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Next to Waterfront Elementary School and Pine Harbor Apartments near Niagara Square sits a small piece of property surrounded by a broken wood-and-wire fence.

Local residents have watched as children ran in and out of the fence's gaping holes during the summertime and pulled out the wooden stakes for make-believe sword battles. Any child can easily get onto the site, and there are no signs marking the property.

Yet contained within its boundaries are volatile and toxic compounds left over from a turn-of-the-century manufactured gas plant that will cost millions to clean up.

Almost every day, students walk by the unassuming patch of grass never knowing that the space is a hazardous-waste site with surface-level poisons that could cause health problems with direct, long-term exposure.

Only recently did some nearby residents find out why the fence was there, alerted by a public meeting notice to discuss cleanup efforts for the Fourth Street property.

"I've seen kids playing in here and everything all summer long," said Jayme Harper, who lives in Pine Harbor and has two children attending Waterfront School. "There's nothing here that says, 'Don't enter.' "

The state Department of Environmental Conservation and the Department of Health say the site does not pose an immediate health threat. But they're worried enough to recommend a $7.5 million cleanup operation to completely excavate the site.

"As you move away from the problem area, you really didn't see any migration of the contaminants," said Martin Doster, regional engineer for the DEC in Buffalo. "But the reason we want to spend $7.5 million on this right now is we're not sure what the future holds."

The DEC has set up a public meeting at 6:30 p.m. Tuesday in Waterfront School to share its proposed plan for cleaning up the toxic material.

Residents say they're extremely worried that the contaminants may already have spread beyond the boundaries of the flimsy wooden fence and onto adjoining school and residential property where children play.

Some also have begun wondering whether their respiratory problems and diseases could possibly stem from the site. They note that Pine Harbor
Apartments is filled with children and disabled and elderly adults whose illnesses could worsen with chemical exposure.

Doster said the greatest concentration of poisonous chemicals is actually two to six feet below ground, and because the area is grassy, immediate health risks are unlikely. Numerous samples taken outside the fenced area showed no cause for concern, he said.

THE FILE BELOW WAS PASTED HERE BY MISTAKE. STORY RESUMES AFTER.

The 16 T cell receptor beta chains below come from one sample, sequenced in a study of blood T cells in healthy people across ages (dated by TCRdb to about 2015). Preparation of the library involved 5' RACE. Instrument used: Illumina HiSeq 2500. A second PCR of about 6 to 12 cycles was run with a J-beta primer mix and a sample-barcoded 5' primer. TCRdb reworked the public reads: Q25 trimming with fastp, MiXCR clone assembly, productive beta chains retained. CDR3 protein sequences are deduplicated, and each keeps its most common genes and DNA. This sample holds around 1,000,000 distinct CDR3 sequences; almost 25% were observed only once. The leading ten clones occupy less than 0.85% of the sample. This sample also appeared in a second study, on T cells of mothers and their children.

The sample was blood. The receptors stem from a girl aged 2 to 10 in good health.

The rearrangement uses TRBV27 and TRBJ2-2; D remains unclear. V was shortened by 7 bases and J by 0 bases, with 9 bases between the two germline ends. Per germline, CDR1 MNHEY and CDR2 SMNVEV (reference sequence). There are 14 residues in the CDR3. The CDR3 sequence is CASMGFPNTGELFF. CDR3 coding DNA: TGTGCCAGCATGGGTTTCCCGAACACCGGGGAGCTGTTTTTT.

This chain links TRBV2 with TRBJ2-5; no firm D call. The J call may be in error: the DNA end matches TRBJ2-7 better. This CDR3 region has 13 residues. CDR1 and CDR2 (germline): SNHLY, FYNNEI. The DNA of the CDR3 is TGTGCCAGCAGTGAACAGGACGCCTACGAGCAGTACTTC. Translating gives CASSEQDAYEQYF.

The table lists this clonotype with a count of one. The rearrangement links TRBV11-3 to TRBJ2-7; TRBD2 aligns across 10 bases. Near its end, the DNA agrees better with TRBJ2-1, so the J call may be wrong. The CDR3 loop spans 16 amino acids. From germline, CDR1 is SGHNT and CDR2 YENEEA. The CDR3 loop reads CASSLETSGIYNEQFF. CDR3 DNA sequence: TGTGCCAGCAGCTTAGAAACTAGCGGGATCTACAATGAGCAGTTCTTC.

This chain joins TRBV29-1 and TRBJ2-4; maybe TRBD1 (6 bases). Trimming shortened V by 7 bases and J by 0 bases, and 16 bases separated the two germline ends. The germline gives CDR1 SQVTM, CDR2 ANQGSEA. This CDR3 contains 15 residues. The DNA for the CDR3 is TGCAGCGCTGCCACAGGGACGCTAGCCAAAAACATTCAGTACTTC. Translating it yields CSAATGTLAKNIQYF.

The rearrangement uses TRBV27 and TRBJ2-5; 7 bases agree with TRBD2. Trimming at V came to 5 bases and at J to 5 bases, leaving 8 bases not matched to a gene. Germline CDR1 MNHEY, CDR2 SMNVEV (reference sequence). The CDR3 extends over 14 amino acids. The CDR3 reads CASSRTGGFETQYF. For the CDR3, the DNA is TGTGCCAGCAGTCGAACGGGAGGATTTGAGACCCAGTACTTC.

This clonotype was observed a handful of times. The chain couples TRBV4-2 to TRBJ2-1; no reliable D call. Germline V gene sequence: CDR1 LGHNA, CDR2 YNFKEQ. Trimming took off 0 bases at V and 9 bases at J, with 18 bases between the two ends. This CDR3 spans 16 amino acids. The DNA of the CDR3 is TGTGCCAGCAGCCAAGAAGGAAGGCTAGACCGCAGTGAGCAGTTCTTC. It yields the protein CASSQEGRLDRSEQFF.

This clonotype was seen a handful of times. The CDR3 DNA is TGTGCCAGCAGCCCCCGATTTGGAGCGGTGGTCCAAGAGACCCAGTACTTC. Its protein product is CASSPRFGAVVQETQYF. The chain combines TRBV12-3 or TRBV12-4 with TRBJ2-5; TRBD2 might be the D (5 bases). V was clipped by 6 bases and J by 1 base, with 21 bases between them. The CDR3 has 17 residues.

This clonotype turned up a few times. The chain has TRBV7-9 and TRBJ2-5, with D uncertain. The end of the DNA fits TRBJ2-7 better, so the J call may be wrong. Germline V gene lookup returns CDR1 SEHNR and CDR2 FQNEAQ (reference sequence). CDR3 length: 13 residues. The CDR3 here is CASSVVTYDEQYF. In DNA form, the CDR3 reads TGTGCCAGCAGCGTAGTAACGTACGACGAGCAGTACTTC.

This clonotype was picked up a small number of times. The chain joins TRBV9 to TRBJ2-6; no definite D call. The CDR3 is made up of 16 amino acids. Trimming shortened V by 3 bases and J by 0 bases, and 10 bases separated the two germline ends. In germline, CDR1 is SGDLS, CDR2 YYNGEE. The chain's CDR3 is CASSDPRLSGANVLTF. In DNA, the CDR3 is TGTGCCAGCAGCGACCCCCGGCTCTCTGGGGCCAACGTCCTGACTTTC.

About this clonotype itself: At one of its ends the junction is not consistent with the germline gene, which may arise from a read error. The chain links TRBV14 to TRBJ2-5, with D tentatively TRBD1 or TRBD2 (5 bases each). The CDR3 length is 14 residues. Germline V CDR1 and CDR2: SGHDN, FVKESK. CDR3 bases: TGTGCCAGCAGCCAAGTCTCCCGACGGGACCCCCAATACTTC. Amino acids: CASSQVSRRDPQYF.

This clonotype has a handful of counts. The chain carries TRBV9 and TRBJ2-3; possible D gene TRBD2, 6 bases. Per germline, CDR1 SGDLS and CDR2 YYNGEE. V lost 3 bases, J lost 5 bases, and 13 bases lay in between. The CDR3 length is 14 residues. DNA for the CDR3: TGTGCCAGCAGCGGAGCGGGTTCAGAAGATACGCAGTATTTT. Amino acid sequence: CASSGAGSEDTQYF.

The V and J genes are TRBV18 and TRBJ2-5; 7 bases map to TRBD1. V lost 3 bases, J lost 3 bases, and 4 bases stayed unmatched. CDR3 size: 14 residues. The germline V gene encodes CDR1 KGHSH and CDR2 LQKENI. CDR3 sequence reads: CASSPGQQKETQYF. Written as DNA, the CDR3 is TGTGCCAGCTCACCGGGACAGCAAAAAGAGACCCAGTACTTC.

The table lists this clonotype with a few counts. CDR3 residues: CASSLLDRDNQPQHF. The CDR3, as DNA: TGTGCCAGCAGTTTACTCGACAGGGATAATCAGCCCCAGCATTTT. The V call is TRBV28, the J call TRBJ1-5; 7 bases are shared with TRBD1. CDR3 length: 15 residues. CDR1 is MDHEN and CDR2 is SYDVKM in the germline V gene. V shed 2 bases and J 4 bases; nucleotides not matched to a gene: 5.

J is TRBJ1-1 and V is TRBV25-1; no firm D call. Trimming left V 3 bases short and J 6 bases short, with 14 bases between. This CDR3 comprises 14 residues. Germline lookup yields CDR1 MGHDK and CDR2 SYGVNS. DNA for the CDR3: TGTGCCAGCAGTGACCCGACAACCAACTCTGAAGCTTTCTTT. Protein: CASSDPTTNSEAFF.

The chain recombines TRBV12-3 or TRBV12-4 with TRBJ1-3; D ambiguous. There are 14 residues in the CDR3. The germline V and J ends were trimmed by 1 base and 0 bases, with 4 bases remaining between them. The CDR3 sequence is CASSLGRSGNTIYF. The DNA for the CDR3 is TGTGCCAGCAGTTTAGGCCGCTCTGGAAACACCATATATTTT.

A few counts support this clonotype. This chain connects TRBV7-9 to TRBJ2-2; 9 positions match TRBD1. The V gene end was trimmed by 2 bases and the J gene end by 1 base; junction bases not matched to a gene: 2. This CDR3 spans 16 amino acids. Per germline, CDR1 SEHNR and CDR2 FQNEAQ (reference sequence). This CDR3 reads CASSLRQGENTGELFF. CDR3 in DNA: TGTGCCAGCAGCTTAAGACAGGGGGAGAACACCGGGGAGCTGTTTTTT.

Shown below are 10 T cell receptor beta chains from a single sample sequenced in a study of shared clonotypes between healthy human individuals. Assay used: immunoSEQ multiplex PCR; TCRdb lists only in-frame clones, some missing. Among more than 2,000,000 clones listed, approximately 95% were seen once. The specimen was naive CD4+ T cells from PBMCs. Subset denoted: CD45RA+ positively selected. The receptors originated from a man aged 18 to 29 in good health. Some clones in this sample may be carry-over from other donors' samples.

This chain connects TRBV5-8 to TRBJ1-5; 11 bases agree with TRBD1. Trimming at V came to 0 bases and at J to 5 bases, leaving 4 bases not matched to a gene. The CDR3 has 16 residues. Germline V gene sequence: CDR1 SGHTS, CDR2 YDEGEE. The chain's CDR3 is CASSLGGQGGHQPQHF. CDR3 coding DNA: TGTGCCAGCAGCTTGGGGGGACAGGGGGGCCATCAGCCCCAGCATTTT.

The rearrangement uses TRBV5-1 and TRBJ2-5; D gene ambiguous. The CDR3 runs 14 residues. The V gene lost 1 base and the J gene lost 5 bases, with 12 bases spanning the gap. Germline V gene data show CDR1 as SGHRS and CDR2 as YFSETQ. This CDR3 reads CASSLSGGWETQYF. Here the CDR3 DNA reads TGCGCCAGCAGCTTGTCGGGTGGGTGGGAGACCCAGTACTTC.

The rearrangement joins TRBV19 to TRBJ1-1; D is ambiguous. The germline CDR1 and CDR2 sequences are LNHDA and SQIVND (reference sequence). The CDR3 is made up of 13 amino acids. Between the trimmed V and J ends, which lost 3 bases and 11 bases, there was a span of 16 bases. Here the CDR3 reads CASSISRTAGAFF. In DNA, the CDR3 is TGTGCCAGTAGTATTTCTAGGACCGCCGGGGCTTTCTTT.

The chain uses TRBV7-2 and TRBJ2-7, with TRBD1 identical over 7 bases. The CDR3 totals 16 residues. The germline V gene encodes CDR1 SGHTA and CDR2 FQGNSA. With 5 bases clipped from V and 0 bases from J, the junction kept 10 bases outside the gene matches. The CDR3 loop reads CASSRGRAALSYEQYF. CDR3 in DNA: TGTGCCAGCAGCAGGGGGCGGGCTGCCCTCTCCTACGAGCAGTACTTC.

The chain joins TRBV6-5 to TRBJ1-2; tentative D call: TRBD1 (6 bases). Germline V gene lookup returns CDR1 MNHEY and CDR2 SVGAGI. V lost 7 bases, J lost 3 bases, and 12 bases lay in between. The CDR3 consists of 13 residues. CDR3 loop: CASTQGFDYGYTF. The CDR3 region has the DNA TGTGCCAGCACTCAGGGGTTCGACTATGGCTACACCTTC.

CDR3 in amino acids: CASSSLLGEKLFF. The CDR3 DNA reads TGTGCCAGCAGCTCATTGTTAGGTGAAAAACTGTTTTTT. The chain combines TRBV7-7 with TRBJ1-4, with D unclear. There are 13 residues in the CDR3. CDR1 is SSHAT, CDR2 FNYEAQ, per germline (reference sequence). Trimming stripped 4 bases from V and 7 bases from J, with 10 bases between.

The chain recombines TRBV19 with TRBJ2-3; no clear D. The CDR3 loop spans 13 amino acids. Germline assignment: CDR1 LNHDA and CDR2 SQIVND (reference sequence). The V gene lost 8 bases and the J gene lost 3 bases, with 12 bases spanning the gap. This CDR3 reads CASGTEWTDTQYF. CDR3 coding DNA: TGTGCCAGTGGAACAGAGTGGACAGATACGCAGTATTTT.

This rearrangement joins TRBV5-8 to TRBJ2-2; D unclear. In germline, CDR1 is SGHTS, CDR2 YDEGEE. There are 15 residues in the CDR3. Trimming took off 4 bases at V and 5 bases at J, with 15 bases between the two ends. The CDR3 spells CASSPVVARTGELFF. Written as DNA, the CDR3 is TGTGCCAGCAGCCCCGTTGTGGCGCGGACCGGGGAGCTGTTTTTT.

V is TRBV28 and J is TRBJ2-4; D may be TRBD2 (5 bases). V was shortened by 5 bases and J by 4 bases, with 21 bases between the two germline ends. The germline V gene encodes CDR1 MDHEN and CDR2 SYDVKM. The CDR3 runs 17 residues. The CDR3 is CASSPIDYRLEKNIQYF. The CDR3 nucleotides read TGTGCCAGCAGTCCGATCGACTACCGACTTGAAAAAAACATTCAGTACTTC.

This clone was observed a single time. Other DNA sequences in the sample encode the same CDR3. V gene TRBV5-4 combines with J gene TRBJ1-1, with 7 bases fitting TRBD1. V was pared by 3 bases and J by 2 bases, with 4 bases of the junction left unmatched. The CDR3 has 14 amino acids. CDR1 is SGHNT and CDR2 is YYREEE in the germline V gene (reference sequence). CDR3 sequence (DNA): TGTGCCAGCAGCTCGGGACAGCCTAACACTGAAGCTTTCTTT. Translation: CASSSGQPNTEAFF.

In addition, the Health Department reported that tests of the air and drinking water at Waterfront School in 1997 showed no evidence of health risks, though measurable levels of contaminants could be found in the basement sump holes.

But residents aren't convinced they're out of danger. They point to other highly publicized incidents where residents were initially told they were not at risk.

"How do you explain Love Canal?" said Pine Harbor resident Tanya Calcorzi, who has two children and was recently diagnosed with lupus. "How do you explain Hickory Woods?"

She said her health has deteriorated since moving to Pine Harbor about four years ago.

"I am trying not to link it, but I am wondering why I'm getting so sick and why I'm getting kidney disease," she said. "I know there are a lot of other people here who are sick."

Jayme Harper is one of those people. She concedes she had lupus and renal failure before she moved to Pine Harbor last year, but she and her husband, Bernard, don't want to see these conditions aggravated.

"My wife has lupus, and we have two kids. I'm concerned," Bernard Harper said. "I don't want this to get any worse."

Some say they find it hard to trust government officials when it seems little effort was made to protect the low-income families living near the contaminated property for years.

"If it was in Amherst, I bet there would be a better fence there," said Calcorzi's husband, Jose.

They also questioned why the management at the Pine Harbor apartment complex didn't take a more active role in warning new residents about the toxic site. The manager for the complex could not be reached to comment Wednesday.

Some of the hazardous-waste concerns were addressed at meetings three years ago when the Buffalo Urban Renewal Agency, which owns the property, began a $135,000 investigation of the site under the DEC's direction.

Darlene Fitzgerald, who has a child attending Waterfront School, said residents were assured the agency would aggressively address the problem. She wants to know why she's still waiting for action.

"With all the mud melting and shifting," she said, "there's no telling where this (contamination) has gone in the last couple of years."

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